Half the matter in the universe was missing. We found it hiding between galaxies.
It took the discovery of a new celestial phenomenon and entirely new telescope technology.
Diligence, technological progress, and a little luck have together solved a 20-year mystery in the cosmos.
J. Xavier Prochaska is a professor of Astronomy & Astrophysics at the University of California, Santa Cruz. Jean-Pierre Macquart is an associate professor of Astrophysics at Curtin University. This story originally featured on The Conversation.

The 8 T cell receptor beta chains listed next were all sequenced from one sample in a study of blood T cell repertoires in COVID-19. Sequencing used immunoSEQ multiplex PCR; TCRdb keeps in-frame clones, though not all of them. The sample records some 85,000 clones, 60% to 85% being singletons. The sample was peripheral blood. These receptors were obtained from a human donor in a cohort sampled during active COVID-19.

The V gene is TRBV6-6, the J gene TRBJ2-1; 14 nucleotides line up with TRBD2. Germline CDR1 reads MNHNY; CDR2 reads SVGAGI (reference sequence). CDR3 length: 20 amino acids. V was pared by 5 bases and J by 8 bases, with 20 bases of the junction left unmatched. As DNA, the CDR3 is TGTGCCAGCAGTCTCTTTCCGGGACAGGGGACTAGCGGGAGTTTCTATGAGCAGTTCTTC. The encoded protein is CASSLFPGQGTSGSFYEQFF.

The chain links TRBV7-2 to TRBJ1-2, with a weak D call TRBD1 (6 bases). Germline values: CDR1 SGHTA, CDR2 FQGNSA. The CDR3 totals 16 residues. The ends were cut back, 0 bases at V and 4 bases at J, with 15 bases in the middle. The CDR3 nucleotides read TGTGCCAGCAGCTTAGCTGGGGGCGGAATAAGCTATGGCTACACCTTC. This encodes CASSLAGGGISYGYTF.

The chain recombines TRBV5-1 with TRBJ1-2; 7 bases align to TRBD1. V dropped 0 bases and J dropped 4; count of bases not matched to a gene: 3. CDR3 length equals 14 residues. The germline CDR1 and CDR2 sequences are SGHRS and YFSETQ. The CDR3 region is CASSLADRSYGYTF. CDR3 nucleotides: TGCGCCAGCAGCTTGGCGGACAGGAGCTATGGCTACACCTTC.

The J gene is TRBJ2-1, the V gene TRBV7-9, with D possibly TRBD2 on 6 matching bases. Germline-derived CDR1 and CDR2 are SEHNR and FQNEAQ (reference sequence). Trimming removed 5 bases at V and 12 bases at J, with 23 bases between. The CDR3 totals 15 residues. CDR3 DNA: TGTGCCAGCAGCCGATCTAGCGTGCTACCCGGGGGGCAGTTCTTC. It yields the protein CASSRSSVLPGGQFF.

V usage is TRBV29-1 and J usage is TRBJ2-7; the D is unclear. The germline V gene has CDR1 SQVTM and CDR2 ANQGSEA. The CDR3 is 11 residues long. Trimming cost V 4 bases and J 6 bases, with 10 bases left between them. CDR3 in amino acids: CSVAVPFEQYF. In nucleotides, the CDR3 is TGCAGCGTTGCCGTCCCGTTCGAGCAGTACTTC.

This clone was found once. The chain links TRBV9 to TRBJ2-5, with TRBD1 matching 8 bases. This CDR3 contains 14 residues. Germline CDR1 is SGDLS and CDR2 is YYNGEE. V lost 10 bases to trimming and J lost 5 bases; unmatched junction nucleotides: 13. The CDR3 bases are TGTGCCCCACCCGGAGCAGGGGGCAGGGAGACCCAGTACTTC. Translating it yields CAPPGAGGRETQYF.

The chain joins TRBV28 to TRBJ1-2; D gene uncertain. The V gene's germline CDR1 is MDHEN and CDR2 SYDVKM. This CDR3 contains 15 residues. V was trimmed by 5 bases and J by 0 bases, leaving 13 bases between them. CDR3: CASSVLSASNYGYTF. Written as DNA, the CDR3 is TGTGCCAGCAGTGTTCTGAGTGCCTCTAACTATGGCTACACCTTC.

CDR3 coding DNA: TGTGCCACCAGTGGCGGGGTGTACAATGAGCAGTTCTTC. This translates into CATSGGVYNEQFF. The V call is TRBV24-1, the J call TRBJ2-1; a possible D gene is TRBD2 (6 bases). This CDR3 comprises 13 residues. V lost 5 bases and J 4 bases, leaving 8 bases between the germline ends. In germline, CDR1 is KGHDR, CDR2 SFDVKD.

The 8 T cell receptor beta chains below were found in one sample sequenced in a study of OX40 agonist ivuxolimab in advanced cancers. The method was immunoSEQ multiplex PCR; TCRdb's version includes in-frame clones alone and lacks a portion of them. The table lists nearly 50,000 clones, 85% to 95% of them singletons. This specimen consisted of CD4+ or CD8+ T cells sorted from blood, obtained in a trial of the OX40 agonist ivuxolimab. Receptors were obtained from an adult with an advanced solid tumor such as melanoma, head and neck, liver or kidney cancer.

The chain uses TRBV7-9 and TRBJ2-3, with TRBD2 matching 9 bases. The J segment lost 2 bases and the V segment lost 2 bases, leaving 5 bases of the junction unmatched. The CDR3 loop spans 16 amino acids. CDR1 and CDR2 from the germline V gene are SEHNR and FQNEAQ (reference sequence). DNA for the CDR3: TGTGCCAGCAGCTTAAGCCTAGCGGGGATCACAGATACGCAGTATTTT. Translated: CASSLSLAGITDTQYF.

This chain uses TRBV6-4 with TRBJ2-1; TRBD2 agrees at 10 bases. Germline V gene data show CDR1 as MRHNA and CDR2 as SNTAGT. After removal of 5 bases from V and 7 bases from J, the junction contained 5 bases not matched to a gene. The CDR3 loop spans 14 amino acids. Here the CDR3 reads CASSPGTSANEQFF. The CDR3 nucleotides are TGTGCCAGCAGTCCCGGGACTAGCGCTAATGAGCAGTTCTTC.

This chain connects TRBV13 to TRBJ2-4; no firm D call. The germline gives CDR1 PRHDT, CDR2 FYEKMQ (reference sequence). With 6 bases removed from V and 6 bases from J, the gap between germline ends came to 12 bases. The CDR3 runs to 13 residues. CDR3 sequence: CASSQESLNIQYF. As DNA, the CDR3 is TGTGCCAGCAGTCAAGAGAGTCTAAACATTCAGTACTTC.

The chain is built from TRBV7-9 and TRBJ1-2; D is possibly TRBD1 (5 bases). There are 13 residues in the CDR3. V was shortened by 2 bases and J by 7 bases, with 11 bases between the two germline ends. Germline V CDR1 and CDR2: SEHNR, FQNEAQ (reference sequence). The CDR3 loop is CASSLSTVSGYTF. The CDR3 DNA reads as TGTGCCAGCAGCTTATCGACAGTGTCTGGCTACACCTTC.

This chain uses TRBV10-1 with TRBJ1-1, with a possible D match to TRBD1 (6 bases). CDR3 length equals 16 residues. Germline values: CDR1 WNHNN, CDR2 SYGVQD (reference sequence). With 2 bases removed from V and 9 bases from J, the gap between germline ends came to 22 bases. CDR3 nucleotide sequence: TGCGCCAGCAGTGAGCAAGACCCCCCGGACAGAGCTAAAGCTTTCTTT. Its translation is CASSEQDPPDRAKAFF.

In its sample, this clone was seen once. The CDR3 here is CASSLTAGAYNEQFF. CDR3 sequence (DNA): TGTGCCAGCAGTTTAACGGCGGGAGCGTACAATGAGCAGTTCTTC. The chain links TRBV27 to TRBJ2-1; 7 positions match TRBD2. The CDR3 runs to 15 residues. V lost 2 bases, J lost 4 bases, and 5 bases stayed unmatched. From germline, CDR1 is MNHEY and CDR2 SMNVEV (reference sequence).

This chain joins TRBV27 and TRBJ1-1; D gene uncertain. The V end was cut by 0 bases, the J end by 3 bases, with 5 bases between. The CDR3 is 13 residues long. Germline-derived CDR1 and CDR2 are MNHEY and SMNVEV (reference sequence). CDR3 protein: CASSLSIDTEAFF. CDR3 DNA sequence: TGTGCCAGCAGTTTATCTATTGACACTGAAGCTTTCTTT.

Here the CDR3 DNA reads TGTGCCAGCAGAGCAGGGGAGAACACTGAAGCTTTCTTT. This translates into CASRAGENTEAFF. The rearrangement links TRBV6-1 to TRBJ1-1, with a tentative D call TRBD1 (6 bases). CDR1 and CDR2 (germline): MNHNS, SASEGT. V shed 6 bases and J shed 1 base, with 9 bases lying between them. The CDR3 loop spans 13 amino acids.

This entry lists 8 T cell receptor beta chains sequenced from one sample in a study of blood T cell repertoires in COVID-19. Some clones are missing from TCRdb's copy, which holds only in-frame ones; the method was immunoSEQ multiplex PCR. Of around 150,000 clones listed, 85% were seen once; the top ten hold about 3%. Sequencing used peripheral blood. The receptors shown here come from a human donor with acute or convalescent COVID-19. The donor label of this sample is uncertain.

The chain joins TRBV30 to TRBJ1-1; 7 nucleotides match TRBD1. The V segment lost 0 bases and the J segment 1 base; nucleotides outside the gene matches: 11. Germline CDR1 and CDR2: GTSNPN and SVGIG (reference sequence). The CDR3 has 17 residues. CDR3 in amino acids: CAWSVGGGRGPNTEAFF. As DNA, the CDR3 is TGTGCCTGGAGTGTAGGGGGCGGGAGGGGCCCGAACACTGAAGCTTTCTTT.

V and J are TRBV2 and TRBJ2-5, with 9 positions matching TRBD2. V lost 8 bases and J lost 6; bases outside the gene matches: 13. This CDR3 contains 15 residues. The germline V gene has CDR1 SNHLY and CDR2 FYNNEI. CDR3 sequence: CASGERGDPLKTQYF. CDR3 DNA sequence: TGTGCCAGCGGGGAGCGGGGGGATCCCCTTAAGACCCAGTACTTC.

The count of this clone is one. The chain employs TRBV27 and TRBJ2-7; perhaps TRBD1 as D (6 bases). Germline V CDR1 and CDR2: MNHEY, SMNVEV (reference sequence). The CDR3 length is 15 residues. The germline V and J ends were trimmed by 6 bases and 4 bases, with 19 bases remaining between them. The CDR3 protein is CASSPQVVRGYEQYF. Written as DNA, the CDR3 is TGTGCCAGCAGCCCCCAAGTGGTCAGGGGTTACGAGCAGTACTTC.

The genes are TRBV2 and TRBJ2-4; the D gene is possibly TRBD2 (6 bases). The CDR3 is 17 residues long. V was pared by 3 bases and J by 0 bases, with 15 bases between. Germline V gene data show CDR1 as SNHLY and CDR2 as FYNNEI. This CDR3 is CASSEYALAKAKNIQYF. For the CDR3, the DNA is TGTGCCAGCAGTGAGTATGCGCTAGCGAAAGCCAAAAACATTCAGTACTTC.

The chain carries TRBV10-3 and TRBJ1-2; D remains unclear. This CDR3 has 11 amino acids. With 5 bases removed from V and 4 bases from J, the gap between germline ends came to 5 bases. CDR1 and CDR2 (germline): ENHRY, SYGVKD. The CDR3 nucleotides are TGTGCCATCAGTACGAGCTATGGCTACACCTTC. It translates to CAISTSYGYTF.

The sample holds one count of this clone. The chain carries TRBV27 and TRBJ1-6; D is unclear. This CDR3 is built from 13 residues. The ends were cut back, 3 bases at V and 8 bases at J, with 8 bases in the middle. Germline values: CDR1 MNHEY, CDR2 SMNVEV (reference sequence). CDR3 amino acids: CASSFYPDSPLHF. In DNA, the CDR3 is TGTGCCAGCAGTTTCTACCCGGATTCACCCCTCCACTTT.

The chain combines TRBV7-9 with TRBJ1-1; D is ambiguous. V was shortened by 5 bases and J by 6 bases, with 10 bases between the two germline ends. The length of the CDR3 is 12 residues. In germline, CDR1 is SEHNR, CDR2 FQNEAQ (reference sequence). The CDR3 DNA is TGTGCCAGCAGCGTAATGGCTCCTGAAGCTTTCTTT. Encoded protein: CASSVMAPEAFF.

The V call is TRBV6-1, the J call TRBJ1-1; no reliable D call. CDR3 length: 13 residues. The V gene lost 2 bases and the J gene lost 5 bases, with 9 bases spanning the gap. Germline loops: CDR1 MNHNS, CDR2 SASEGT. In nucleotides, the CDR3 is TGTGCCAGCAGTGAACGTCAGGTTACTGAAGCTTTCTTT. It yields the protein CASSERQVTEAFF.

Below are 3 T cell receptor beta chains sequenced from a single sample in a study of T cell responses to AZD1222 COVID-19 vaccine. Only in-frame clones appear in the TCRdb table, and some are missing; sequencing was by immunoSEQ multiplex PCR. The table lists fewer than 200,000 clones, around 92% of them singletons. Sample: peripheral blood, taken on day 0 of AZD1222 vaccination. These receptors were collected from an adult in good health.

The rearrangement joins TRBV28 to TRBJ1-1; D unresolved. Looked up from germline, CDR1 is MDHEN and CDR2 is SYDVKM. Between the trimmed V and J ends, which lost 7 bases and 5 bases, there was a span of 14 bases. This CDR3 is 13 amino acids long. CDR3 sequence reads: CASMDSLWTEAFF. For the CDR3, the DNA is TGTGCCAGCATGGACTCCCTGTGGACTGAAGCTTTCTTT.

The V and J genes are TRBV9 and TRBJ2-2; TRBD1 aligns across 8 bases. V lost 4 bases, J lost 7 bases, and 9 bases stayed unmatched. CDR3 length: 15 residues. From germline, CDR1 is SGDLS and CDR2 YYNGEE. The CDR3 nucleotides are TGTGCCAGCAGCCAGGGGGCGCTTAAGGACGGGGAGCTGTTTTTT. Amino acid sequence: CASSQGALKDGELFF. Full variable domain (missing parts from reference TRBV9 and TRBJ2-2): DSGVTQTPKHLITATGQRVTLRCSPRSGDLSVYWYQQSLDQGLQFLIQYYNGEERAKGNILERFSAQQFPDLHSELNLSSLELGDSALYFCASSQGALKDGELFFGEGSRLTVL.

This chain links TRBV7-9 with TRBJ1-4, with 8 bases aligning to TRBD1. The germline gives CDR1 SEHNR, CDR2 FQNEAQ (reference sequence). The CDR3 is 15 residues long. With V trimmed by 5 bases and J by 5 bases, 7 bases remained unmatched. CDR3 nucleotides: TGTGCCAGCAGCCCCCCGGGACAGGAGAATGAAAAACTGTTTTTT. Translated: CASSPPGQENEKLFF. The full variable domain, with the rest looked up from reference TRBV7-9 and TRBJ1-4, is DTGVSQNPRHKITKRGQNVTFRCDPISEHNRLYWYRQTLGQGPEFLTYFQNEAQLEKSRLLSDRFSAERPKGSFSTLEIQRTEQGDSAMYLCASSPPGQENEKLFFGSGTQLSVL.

In the late 1990s, cosmologists made a prediction about how much ordinary matter there should be in the universe. About 5 percent, they estimated, should be regular stuff with the rest a mixture of dark matter and dark energy. But when cosmologists counted up everything they could see or measure at the time, they came up short. By a lot.